Thursday, September 25, 2014
THE MORRISTOWN GAZETTE
NOTES AND DOTS.
Sneedville, Aug. 16, 1878.
To the Editor of the Morristown Gazette :
Yesterday I took l. M. Jarvis horse and rode out to Joshua Davis', ten miles from here. Arriving at his residence "he was three miles off on a farm he owns in Claiborne county, so I took one of his horses and went to see him. I found him engaged in the laudable business of building a school house on the lower part of his farm. He is a grandfather, yet, he said, he was taking right hold, hewing logs and doing' full days' work right along beside younger men, though he had not performed much out-door labor for a dozen 'years, having , .worked in his.,
blacksmith shop. He has several mineral springs near where he is working, the water from one of which he freely drinks, which he thinks helps him. These springs are of little note a great ways from where they are situated, yet they are of local importance, and are resorted to by the people in the vicinity to their great benefit. While I was there, Mr. Hord, of New Canton, Hawkins - county, was visiting these springs, and, as he thinks, to his benefit. Mr. Hord is an old man between 70 and 80 years of age. If the great public knew of these springs they would be considerably resorted to -- as it is, it will be some years before they will be visited by invalids from great distances, Mr. Davis thinks of pntting them in good condition, building houses and inviting patronage.- They are pleasantly situated and may, in ; time, be made objects of great interest. They are not at the bottom of hills, but come up from beneath the surface of the earth, which seems to rest upon a rock foundation,"
Returning to town called upon Sampson Williams. He is a man of some note in these parts, While he owns a large farm he has met with adversity, and like many who have been kinder to their neighbors than to themselves, have met with heavy losses. However, in his old age be has been taught by that expensive teacher, experience, and will hereafter avoid troubles which have, in times ' past, beset him. He has, for many years, held offices, such as post-master, deputy-sheriff, magistrate, &c but has passed ambition for office and taken out license as a lawyer. Mr. Jarvis has been initiating me into the history of the past, concerning Sneedville and vicinity. I was over on Blackwater creek, a famous section of Hancock county, on Thursday last. He has a farm there, on which he says is a most excellent chalybeate spring. It is resorted to for its efficacious waters.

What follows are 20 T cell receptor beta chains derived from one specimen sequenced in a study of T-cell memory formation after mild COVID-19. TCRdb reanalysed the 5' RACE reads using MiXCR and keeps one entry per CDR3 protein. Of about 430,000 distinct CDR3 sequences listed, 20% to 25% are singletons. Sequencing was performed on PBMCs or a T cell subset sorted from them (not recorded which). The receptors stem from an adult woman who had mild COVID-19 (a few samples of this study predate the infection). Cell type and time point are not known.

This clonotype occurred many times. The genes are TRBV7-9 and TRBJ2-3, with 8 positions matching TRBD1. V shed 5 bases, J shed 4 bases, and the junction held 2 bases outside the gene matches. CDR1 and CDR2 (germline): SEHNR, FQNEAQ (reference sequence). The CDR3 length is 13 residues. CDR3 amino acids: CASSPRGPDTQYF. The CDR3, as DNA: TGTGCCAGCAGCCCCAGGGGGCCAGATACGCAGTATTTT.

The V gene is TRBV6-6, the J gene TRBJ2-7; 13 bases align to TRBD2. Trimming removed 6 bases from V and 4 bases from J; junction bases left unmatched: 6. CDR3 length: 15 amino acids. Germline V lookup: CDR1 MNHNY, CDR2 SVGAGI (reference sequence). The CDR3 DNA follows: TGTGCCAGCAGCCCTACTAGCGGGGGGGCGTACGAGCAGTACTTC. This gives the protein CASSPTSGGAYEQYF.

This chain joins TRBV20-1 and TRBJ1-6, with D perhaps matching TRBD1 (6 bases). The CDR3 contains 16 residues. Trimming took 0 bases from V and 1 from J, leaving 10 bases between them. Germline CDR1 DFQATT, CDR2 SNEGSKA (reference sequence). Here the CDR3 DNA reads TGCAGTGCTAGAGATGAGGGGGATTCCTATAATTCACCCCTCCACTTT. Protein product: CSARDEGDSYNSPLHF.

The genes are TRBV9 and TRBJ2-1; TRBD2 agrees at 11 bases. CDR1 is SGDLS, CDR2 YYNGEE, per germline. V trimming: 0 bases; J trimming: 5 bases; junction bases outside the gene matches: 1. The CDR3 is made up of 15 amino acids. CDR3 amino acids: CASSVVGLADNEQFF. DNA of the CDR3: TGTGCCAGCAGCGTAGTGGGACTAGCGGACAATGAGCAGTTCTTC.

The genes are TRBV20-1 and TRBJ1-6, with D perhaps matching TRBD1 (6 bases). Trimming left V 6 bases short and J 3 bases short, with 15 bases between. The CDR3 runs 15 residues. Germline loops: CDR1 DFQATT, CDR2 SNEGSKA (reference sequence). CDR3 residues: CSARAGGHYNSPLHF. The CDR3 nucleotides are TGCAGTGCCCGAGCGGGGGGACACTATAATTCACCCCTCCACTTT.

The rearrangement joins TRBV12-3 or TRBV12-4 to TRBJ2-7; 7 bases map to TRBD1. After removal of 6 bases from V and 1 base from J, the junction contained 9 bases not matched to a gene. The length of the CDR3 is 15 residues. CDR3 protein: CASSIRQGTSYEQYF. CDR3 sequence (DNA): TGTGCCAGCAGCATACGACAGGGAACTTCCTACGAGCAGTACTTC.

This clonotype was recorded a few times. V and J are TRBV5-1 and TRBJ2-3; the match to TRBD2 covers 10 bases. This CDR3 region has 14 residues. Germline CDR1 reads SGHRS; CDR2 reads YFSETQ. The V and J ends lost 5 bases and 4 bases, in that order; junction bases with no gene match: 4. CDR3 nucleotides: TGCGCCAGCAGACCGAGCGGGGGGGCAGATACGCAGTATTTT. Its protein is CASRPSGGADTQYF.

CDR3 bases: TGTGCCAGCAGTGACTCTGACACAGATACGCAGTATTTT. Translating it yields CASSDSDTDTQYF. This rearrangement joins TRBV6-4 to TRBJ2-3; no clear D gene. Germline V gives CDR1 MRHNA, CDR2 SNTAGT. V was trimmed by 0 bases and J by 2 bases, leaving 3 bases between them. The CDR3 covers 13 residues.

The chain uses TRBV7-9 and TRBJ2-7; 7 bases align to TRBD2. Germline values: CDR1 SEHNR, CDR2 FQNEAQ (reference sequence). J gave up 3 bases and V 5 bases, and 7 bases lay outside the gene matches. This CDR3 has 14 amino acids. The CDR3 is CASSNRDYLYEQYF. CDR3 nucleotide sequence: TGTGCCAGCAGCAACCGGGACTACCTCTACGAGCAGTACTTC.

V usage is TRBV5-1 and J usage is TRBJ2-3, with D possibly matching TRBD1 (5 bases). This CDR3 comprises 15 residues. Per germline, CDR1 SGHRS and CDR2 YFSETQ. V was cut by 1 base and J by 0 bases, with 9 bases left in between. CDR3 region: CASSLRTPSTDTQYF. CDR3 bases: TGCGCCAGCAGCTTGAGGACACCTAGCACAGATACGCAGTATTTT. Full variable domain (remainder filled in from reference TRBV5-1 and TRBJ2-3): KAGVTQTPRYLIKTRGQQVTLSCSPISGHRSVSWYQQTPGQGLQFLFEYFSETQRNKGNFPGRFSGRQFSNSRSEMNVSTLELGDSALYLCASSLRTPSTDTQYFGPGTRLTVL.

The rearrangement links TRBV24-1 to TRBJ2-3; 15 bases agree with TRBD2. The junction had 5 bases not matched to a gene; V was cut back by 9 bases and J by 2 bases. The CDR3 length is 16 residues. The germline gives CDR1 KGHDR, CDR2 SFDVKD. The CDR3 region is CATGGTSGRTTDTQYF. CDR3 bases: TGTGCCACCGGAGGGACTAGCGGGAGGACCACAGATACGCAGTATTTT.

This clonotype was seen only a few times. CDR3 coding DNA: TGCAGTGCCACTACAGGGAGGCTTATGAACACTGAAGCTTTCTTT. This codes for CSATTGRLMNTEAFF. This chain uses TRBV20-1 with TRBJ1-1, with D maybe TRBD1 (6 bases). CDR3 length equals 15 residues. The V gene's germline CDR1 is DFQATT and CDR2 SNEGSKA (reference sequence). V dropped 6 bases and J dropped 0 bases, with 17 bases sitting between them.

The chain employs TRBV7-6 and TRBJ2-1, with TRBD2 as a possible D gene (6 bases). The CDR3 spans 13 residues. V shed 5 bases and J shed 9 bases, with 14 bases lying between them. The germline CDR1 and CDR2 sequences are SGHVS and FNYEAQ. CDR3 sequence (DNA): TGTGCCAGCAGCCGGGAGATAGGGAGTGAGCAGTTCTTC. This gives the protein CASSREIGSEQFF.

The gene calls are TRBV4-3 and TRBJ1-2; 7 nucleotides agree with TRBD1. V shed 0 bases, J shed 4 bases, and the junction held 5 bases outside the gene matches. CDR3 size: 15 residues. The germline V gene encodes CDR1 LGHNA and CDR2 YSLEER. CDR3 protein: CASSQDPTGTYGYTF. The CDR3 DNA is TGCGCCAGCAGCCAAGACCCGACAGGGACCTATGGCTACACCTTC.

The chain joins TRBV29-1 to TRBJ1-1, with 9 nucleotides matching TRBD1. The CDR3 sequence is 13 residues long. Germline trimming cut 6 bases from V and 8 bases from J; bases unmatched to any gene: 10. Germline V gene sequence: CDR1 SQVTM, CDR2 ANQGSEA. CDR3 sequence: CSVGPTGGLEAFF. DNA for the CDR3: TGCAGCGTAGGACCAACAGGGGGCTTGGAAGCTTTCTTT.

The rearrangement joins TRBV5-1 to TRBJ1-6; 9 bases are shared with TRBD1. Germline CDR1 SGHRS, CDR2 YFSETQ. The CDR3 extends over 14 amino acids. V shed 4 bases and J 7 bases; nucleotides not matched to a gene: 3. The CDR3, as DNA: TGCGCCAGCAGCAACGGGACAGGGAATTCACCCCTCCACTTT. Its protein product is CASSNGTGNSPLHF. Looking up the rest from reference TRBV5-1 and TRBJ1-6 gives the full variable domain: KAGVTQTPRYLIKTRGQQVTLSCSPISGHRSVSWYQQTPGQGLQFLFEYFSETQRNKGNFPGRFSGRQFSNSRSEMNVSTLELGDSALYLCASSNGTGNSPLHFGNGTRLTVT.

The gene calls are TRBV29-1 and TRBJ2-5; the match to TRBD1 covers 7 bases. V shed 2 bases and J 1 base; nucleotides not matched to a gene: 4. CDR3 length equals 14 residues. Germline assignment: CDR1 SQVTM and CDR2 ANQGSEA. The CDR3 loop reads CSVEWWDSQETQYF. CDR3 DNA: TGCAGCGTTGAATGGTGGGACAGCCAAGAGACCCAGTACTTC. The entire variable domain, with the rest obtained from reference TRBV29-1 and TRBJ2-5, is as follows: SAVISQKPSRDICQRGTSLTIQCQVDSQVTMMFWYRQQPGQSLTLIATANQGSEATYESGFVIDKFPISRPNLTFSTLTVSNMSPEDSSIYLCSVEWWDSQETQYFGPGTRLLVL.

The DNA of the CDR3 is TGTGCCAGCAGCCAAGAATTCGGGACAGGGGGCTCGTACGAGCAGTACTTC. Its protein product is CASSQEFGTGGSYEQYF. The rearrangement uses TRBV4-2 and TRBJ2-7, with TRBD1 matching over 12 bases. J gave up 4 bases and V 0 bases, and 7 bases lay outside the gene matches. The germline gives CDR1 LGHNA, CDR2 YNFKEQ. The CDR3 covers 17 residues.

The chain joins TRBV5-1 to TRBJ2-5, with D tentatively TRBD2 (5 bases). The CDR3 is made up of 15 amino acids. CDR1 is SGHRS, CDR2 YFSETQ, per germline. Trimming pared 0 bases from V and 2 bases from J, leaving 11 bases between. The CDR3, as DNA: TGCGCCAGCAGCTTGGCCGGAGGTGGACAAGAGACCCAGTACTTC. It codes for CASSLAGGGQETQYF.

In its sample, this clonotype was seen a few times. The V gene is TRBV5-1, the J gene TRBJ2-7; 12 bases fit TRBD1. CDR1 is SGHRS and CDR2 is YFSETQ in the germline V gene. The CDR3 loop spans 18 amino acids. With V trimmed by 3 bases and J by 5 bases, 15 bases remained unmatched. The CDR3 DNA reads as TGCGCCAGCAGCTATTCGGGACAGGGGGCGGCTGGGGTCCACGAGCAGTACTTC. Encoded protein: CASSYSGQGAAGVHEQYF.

Where the village of Sneedville is situated was once an Indian town. There are any quantity of flints half finished, scattered about over a wide extent in and around the village, showing that this was a place where they manufactured darts for their arrows, with which they killed their game. Many battle-axes, tomahawks, pestles, and remnants of Instruments and vessels of pottery used by the aborigines have been picked up in years gone by, so that now they are seldom found. Within a quarter of a mile of the court-house there is still visible a round-shaped knoll which may be a mound. It was once much sharper than it now is, so sharp that cattle never resorted to it for rest. It has been ploughed over and cultivated; and is now very much flattened.. I have seen many mounds, and am inclined to express it as my opinion that this - is a regular mound.
It could soon be determined, however, by digging into the middle of it down near to the level of the land around it. In size it was probably aboutt 30 feet wide in its extreme width and 60 feet long. It was built, if built at all, egg-shaped, or nearly so, and was very regular in its outline.
On a hill, not far from here, there is any amount of petrifcations. Mr Jarvis has furnished me with many specimens. They are vegetables turned to stone by some process not well understood by the unscientific. The curious thing about them to me is, because they are upon a hill, in limestone and gravelly soil. Most petrifactions are found in the earth in low and wet places. The bodies of human beings are sometimes turned to stone, but they are always, so far as I am aware, found in low places, where silver or mineral waters are found. Possibly some of the specimens found near here are animal petrifactions. Certainly, whole snakes are petrified, on Newman's ridge, and perhaps elsewhere hereabouts. But I have not time to stop to examine those curiosities in their several localities. I have some of them in my possession, which I will show you when I return home.
Right here, allow me to say that I am in correspondence with the officers of the Smithsonian Institute, Washington, D. C, who request me to collect all evidences of these singular formations, and transmit information and specimens to them. which I am doing, and respectfully request those who have any Indian battle-axes, tomahawks, arrow heads pottery, or other implements or trinkets once in posession of the Indians who formerly roamed over this country as "lords of creation," to send them to me at Morristown.
It is particularly requested that information shall be sent to me where the specimens were found and by whom they were sent. I am not authorized to pay anything for them. I have already some specimens collected, and want many more. Curious petrifactions are also invited. If left with John H. Tate & Co., they will find me. I am greatly under obligations to L. M. Jarvis, Esq., for hospitalities favors, information and other benefits for which I return him thanks on your behalf. Sine I was in this county last winter a great change for the better has taken place.